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3 Alternative Ways to Finance Your Small Business

By: Keith Tully

 

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As a small business, finding access to finance when you need it most can be very challenging and might seem impossible but there are alternatives to taking out bank loans or using your own personal funds to overcome a cash flow crisis.

Here are 3 alternative ways for small businesses to generate funds:

1 – Asset refinancing

If your small business is facing significant cash flow or debt management challenges but you have capital tied up in a small number of expensive assets then refinancing them could be your best option. The process essentially involves selling your assets, whether they are items of equipment, a fleet of vehicles or anything else with significant value, and then leasing them back at an agreed rate.

It is not necessarily an ideal scenario for a company to lose ownership of important equipment or other assets but as a means of raising funds quickly, asset refinancing has some clear advantages. Plus, the fact that assets being refinanced can still be used after they’ve been sold means disruption to operations can be kept to a minimum.

2 – Invoice factoring and discounting

A growing number of small businesses are realizing that they can use their outstanding invoices as a means of generating funds and delivering a cash injection at important times. The process involves selling your future incomes associated with specific invoices at a pre-agreed price.

Invoice factoring also involves selling on the responsibility of securing payments relating to the invoice to a third-party, which helps add to its appeal from the perspective of many small business directors. Invoice discounting differs from factoring only in that the company that issued the invoice remains responsible for pursuing their clients and making sure the relevant invoices are paid in full.

In both cases, with invoice factoring and discounting, there is the prospect of receiving funds up front rather than at some future date, which can give small businesses a valuable chance to improve their cash flow circumstances. Neither process relies on personal guarantees on the part of individual company directors, which is often not the case with loans or other more traditional routes to finance.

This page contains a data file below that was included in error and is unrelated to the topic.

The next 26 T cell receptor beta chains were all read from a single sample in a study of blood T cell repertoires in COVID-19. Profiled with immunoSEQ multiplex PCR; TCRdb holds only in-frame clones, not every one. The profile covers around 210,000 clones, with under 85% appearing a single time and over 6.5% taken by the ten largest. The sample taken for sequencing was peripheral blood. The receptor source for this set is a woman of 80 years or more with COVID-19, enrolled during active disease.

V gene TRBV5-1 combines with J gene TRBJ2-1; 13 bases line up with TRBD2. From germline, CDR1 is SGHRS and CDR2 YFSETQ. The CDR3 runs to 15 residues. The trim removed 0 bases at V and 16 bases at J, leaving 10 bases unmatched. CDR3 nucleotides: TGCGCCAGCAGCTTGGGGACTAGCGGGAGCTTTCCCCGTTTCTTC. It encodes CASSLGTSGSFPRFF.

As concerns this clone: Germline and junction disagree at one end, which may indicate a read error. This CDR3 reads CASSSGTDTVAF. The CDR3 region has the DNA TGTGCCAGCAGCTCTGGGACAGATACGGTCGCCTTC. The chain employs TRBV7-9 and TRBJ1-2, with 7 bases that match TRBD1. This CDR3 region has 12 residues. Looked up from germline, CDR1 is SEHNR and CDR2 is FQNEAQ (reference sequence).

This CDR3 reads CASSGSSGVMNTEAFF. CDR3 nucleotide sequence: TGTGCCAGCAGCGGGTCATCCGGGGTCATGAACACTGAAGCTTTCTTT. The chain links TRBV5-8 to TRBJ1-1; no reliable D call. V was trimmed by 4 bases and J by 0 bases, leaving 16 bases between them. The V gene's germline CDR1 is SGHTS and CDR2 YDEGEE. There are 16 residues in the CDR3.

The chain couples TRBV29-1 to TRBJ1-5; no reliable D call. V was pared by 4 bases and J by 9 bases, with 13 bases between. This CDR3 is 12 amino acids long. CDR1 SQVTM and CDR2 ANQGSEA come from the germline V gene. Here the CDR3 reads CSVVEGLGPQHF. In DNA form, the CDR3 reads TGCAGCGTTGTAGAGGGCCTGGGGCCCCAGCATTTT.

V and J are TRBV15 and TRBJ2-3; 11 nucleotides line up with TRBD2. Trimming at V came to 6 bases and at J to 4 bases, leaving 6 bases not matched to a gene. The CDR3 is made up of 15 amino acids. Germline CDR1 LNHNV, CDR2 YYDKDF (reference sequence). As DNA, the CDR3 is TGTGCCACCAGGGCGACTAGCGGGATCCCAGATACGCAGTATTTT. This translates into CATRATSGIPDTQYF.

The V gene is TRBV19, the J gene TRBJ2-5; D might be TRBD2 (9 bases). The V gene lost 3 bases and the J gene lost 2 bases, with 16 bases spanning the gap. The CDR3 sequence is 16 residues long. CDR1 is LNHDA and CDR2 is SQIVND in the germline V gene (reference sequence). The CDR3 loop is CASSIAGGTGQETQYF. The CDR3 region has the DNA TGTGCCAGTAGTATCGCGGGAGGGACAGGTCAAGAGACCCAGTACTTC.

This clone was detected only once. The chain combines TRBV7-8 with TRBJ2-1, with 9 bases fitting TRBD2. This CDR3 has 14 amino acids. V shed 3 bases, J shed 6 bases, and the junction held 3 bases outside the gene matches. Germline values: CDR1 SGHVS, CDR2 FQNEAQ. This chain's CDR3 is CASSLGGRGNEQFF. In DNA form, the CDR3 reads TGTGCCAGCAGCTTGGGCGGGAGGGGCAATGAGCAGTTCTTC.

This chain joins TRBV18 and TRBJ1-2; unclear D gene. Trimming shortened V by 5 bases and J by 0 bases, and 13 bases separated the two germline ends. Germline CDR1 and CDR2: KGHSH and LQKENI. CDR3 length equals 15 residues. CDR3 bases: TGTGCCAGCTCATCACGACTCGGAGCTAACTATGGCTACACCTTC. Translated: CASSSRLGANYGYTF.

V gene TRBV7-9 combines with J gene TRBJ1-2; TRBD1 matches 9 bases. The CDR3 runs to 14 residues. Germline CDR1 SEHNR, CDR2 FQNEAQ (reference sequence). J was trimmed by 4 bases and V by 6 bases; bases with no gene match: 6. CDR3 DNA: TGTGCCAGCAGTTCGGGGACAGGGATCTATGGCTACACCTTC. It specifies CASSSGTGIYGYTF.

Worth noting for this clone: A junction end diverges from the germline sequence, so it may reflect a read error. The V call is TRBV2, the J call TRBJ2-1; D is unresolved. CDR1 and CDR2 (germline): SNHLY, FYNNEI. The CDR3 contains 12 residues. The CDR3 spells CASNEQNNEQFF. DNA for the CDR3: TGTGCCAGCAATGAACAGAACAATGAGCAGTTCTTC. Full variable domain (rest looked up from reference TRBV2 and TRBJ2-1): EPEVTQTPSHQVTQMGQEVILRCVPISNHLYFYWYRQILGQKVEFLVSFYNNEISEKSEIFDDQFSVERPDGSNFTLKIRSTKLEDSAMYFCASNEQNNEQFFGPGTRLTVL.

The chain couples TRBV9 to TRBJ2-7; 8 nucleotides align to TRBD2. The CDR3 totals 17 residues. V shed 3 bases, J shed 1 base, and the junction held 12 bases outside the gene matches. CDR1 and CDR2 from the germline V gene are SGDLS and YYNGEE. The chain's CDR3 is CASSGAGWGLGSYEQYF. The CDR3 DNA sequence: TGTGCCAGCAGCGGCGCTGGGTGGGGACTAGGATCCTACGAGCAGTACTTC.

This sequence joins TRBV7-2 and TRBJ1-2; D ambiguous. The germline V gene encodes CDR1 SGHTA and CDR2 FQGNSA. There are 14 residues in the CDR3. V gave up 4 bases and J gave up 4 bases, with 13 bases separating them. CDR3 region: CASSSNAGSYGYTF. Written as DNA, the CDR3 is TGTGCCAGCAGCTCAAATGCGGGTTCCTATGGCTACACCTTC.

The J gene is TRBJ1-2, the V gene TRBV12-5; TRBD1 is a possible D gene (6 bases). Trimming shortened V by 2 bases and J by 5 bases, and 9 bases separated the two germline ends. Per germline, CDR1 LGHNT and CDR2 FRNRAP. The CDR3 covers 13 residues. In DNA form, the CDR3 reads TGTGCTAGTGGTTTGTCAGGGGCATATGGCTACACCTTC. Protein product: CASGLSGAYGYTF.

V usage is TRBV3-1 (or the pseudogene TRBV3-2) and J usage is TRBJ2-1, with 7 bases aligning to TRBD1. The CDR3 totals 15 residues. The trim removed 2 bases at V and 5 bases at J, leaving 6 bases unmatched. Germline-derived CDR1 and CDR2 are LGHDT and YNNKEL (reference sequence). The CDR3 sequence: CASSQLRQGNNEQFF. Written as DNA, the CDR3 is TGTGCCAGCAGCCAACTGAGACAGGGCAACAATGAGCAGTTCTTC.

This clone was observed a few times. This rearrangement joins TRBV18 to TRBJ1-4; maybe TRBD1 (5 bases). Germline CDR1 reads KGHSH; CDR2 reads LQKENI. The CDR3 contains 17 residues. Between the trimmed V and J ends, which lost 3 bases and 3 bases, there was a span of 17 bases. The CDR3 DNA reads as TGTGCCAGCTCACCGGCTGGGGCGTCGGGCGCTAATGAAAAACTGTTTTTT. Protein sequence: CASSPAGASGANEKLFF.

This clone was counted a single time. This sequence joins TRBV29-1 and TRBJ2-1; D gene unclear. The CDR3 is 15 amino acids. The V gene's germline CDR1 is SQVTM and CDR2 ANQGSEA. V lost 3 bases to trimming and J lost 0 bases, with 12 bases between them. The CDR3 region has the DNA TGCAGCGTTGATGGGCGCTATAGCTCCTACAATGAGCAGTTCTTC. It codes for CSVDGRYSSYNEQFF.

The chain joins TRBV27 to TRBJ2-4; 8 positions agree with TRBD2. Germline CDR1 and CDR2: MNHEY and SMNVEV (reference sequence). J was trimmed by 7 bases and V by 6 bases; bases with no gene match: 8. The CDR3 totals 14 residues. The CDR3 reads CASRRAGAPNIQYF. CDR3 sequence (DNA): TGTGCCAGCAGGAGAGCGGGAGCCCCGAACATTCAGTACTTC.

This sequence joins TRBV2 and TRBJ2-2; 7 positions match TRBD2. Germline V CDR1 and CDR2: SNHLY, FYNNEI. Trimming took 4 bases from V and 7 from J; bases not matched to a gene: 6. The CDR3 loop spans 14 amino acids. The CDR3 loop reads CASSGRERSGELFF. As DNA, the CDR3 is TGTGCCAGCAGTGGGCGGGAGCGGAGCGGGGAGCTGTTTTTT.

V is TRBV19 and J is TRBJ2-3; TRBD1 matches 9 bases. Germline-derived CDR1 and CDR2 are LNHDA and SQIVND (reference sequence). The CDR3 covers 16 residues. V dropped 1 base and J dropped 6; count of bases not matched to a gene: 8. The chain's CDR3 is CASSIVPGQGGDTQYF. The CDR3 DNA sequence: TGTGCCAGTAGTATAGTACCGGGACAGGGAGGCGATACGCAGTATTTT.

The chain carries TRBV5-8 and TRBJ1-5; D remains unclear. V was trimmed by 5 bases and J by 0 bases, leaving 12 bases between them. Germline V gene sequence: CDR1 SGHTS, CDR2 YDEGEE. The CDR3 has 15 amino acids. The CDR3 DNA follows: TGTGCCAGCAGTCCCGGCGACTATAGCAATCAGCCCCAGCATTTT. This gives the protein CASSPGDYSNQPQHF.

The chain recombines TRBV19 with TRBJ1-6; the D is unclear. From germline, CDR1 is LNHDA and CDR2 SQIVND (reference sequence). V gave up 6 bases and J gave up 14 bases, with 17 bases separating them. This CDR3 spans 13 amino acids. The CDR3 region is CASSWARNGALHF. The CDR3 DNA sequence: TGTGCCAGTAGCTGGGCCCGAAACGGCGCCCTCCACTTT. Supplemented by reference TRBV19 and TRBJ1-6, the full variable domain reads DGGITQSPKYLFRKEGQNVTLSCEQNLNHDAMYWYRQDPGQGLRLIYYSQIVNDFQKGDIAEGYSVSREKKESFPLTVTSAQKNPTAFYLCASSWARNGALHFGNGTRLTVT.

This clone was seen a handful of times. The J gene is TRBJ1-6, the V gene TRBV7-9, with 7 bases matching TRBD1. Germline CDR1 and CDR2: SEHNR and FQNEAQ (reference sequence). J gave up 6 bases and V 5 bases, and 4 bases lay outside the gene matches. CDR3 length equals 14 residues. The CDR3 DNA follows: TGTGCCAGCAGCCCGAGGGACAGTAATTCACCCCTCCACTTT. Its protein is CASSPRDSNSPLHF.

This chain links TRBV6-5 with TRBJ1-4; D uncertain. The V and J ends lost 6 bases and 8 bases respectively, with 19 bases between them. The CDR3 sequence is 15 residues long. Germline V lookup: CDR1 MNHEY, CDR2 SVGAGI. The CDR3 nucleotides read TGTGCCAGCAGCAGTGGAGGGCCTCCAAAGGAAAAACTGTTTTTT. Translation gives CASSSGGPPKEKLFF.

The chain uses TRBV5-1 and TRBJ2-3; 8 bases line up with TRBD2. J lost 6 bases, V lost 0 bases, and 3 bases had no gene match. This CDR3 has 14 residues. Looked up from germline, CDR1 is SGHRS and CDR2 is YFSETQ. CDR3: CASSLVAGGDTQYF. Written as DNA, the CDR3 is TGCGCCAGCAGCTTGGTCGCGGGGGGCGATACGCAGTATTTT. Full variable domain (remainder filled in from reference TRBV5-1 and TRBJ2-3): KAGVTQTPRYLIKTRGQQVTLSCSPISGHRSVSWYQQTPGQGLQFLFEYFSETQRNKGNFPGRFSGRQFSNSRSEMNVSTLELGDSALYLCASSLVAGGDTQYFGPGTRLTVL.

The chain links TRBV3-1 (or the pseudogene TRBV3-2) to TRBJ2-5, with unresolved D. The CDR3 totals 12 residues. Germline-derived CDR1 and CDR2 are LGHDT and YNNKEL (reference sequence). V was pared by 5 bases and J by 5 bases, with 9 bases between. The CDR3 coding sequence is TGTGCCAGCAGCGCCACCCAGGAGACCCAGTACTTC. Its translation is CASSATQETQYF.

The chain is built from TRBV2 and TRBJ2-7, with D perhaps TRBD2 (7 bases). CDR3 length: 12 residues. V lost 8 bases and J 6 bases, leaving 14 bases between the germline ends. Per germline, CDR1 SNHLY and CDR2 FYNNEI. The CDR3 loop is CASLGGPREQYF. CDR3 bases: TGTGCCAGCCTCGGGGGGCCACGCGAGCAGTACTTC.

3 – Crowdfunding

Crowdfunding has emerged as a major talking point in the context of small business finance in recent years and there is a growing list of success stories that show the process works extremely well for some companies.

The idea underpinning crowdfunding is that a company can appeal to large audiences online and encourage them invest small amounts in an idea they are interested in.

Like invoice factoring and discounting and asset refinancing, crowdfunding has become an increasingly popular finance option for small businesses who have seen traditional routes to funding blocked off almost entirely in recent years. Crowdfunding presents plenty of potential as a means of raising cash but the process does rely in part on having ideas that capture an audiences’ imagination, which isn’t always possible, even for small companies that are growing fast.

Important options

The attitude of banks and traditional lenders towards small businesses in need of funding has been stubbornly skeptical since the onset of the financial crisis in 2008. But there is a growing variety of ways of in which companies can overcome financial difficulties through alternative means such as those outlined above.

And, while traditional lenders remain risk-averse, alternative routes to finance are helping to provide important support to small businesses that need funding in order to survive and to flourish.

Published: July 28, 2014
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Keith Tully

Keith Tully has been working in the field of corporate insolvency for more than a decade, during which time he has helped many company managers accomplish their business goals, He's currently partnering with Real Business Rescue, the UK's most extensive independent network of insolvency practitioners.

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